19.09.2013
Key Positions

Solvency II

Solvency II is a European legislative project to update the risk management rules for european insurers. In the future, regulatory capital requirements for insurance companies are based on the actual risks of the company’s portfolio. This means, for example, that a life insurer which promises its customers higher interest rates and engages in riskier investments will have to maintain more capital than a life insurer which offers a lower interest rate and invest in more secure assets. In addition, the requirements for qualitative risk management and reporting of insurers are also updated.

The introduction of Solvency II was postponed last year. The postponement became necessary because the trialogue parties (i.e. the European Parliament, Council and Commission) agreed to carry out a “Long Term Guarantee Assessment” (LTGA) before finalising the regulatory framework. This test specifically focuses on the elements of the regulatory framework which deal with long-term guarantees. From the point of view of the German insurance industry, this additional test is important and the right move, even if it will delay the introduction of Solvency II further.

Download

The core problem of Solvency II is that at the time the basic parameters of the regulatory framework were established, nobody had anticipated the artificially low interest rates that have now persisted on the European capital market for many years. Last year, German insurers carried out a voluntary test (QIS6) of the proposed regulatory framework. It was revealed that many of the proposed regulations did not work or did not work as planned under the current low-interest-rate conditions. In particular, insurers will hardly be able to provide their customers with long-term guarantees, as is typical for German life insurance.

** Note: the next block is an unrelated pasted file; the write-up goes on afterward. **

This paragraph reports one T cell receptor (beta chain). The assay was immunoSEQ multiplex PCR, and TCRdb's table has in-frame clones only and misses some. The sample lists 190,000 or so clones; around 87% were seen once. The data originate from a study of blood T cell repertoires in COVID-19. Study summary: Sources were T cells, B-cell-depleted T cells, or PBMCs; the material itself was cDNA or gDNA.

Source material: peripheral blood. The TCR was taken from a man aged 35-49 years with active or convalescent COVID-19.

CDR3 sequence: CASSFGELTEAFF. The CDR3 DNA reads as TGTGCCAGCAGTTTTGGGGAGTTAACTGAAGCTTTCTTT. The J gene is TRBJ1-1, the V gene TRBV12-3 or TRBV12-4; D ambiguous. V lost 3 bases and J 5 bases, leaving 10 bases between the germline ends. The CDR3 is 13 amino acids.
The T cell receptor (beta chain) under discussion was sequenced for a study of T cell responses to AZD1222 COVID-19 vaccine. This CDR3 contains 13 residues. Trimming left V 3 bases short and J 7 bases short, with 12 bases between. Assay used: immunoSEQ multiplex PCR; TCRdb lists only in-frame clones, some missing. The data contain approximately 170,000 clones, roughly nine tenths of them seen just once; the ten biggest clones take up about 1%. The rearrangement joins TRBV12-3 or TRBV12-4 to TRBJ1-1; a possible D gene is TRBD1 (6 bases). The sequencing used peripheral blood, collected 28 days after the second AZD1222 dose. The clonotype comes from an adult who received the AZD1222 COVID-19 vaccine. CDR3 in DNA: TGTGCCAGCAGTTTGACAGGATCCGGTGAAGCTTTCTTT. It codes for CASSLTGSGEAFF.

The new european test (LTGA) is in part a repetition of the voluntary German test (QIS6) at the european level. With QIS6, the effects of an earlier extrapolation and anti-cyclical supervisory measure (the anti-cyclical premium) were tested for the German market. With the LTGA, additional proposed solutions will also be tested, including the matching adjustment to take account of the long-term investment horizon of insurers, and a proposal to simplify the transition to the new supervisory world.

It is likely that the findings from the LTGA will not differ fundamentally from the QIS6 results. Therefore, it is already foreseeable that adjustments to Solvency II will be necessary in accordance with the test results.

Due to the delay of Solvency II, there are now proposals to introduce parts of the regulatory framework earlier. The goal of the european Insurance and Occupational Pensions Authority (EIOPA) to keep national supervisory regulations from drifting apart is understandable in this regard. however, there have been crucial substantive reasons for postponing the start of Solvency II. Implementing parts of the regulatory framework early would not solve any of the still existing problems, and might even create new ones.

Our Positions
Implementing certain aspects of Solvency II with necessary sense of caution